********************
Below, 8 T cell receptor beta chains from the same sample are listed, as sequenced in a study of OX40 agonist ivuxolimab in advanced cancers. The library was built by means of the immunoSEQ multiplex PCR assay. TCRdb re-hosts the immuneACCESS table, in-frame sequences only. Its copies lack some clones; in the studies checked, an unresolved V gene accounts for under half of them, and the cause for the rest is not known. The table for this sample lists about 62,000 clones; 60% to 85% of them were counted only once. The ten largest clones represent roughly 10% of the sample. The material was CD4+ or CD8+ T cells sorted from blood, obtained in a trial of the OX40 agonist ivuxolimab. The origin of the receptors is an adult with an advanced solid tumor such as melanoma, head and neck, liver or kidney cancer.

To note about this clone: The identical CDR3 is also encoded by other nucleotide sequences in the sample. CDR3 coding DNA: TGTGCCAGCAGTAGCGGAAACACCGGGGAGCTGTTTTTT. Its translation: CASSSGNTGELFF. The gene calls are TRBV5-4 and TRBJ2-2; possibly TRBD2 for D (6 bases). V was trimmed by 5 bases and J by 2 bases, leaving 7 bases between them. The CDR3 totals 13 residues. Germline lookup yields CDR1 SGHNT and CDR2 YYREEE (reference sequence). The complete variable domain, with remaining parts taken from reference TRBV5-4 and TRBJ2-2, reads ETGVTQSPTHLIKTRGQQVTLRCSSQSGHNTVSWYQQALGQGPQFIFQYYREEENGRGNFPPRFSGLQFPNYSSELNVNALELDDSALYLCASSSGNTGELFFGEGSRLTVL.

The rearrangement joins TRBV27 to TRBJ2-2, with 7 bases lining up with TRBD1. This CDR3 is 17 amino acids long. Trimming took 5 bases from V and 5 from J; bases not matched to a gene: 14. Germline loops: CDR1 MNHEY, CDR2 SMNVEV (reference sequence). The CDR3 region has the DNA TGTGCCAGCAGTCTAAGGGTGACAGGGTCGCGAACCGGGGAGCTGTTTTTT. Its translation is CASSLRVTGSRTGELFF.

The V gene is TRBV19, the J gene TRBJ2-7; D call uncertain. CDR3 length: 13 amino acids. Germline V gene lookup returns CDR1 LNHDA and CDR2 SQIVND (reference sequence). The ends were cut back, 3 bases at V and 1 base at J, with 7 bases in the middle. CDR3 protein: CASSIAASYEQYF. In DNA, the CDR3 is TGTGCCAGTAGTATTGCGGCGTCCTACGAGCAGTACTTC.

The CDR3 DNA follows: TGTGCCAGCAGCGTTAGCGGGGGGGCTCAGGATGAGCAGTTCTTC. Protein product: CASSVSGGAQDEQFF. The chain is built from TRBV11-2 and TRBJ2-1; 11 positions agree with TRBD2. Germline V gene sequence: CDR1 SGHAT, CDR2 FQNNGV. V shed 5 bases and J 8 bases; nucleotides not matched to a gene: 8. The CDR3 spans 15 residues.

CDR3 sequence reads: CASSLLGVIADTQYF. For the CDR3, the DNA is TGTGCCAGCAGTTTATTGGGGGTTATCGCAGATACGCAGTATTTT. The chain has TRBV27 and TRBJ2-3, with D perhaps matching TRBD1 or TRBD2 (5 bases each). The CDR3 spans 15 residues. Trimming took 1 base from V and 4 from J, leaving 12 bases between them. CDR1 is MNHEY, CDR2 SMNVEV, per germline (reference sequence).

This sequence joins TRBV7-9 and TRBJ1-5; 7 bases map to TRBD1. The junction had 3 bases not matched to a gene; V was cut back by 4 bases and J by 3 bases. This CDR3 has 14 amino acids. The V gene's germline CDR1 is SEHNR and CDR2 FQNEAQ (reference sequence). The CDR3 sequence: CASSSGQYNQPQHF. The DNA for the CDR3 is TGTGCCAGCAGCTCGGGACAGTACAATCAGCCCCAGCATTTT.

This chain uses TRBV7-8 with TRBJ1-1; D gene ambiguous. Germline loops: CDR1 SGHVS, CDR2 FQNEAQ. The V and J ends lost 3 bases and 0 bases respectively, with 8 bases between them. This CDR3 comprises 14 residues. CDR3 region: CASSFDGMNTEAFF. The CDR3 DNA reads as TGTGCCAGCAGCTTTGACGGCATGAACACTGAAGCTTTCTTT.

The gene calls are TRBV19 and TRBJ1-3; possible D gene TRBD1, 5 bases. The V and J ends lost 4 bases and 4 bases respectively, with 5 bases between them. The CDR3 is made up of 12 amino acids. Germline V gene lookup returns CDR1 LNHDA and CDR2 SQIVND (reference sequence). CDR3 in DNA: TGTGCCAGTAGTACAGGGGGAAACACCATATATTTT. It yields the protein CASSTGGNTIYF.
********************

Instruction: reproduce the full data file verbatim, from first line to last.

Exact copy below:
Below, 8 T cell receptor beta chains from the same sample are listed, as sequenced in a study of OX40 agonist ivuxolimab in advanced cancers. The library was built by means of the immunoSEQ multiplex PCR assay. TCRdb re-hosts the immuneACCESS table, in-frame sequences only. Its copies lack some clones; in the studies checked, an unresolved V gene accounts for under half of them, and the cause for the rest is not known. The table for this sample lists about 62,000 clones; 60% to 85% of them were counted only once. The ten largest clones represent roughly 10% of the sample. The material was CD4+ or CD8+ T cells sorted from blood, obtained in a trial of the OX40 agonist ivuxolimab. The origin of the receptors is an adult with an advanced solid tumor such as melanoma, head and neck, liver or kidney cancer.

To note about this clone: The identical CDR3 is also encoded by other nucleotide sequences in the sample. CDR3 coding DNA: TGTGCCAGCAGTAGCGGAAACACCGGGGAGCTGTTTTTT. Its translation: CASSSGNTGELFF. The gene calls are TRBV5-4 and TRBJ2-2; possibly TRBD2 for D (6 bases). V was trimmed by 5 bases and J by 2 bases, leaving 7 bases between them. The CDR3 totals 13 residues. Germline lookup yields CDR1 SGHNT and CDR2 YYREEE (reference sequence). The complete variable domain, with remaining parts taken from reference TRBV5-4 and TRBJ2-2, reads ETGVTQSPTHLIKTRGQQVTLRCSSQSGHNTVSWYQQALGQGPQFIFQYYREEENGRGNFPPRFSGLQFPNYSSELNVNALELDDSALYLCASSSGNTGELFFGEGSRLTVL.

The rearrangement joins TRBV27 to TRBJ2-2, with 7 bases lining up with TRBD1. This CDR3 is 17 amino acids long. Trimming took 5 bases from V and 5 from J; bases not matched to a gene: 14. Germline loops: CDR1 MNHEY, CDR2 SMNVEV (reference sequence). The CDR3 region has the DNA TGTGCCAGCAGTCTAAGGGTGACAGGGTCGCGAACCGGGGAGCTGTTTTTT. Its translation is CASSLRVTGSRTGELFF.

The V gene is TRBV19, the J gene TRBJ2-7; D call uncertain. CDR3 length: 13 amino acids. Germline V gene lookup returns CDR1 LNHDA and CDR2 SQIVND (reference sequence). The ends were cut back, 3 bases at V and 1 base at J, with 7 bases in the middle. CDR3 protein: CASSIAASYEQYF. In DNA, the CDR3 is TGTGCCAGTAGTATTGCGGCGTCCTACGAGCAGTACTTC.

The CDR3 DNA follows: TGTGCCAGCAGCGTTAGCGGGGGGGCTCAGGATGAGCAGTTCTTC. Protein product: CASSVSGGAQDEQFF. The chain is built from TRBV11-2 and TRBJ2-1; 11 positions agree with TRBD2. Germline V gene sequence: CDR1 SGHAT, CDR2 FQNNGV. V shed 5 bases and J 8 bases; nucleotides not matched to a gene: 8. The CDR3 spans 15 residues.

CDR3 sequence reads: CASSLLGVIADTQYF. For the CDR3, the DNA is TGTGCCAGCAGTTTATTGGGGGTTATCGCAGATACGCAGTATTTT. The chain has TRBV27 and TRBJ2-3, with D perhaps matching TRBD1 or TRBD2 (5 bases each). The CDR3 spans 15 residues. Trimming took 1 base from V and 4 from J, leaving 12 bases between them. CDR1 is MNHEY, CDR2 SMNVEV, per germline (reference sequence).

This sequence joins TRBV7-9 and TRBJ1-5; 7 bases map to TRBD1. The junction had 3 bases not matched to a gene; V was cut back by 4 bases and J by 3 bases. This CDR3 has 14 amino acids. The V gene's germline CDR1 is SEHNR and CDR2 FQNEAQ (reference sequence). The CDR3 sequence: CASSSGQYNQPQHF. The DNA for the CDR3 is TGTGCCAGCAGCTCGGGACAGTACAATCAGCCCCAGCATTTT.

This chain uses TRBV7-8 with TRBJ1-1; D gene ambiguous. Germline loops: CDR1 SGHVS, CDR2 FQNEAQ. The V and J ends lost 3 bases and 0 bases respectively, with 8 bases between them. This CDR3 comprises 14 residues. CDR3 region: CASSFDGMNTEAFF. The CDR3 DNA reads as TGTGCCAGCAGCTTTGACGGCATGAACACTGAAGCTTTCTTT.

The gene calls are TRBV19 and TRBJ1-3; possible D gene TRBD1, 5 bases. The V and J ends lost 4 bases and 4 bases respectively, with 5 bases between them. The CDR3 is made up of 12 amino acids. Germline V gene lookup returns CDR1 LNHDA and CDR2 SQIVND (reference sequence). CDR3 in DNA: TGTGCCAGTAGTACAGGGGGAAACACCATATATTTT. It yields the protein CASSTGGNTIYF.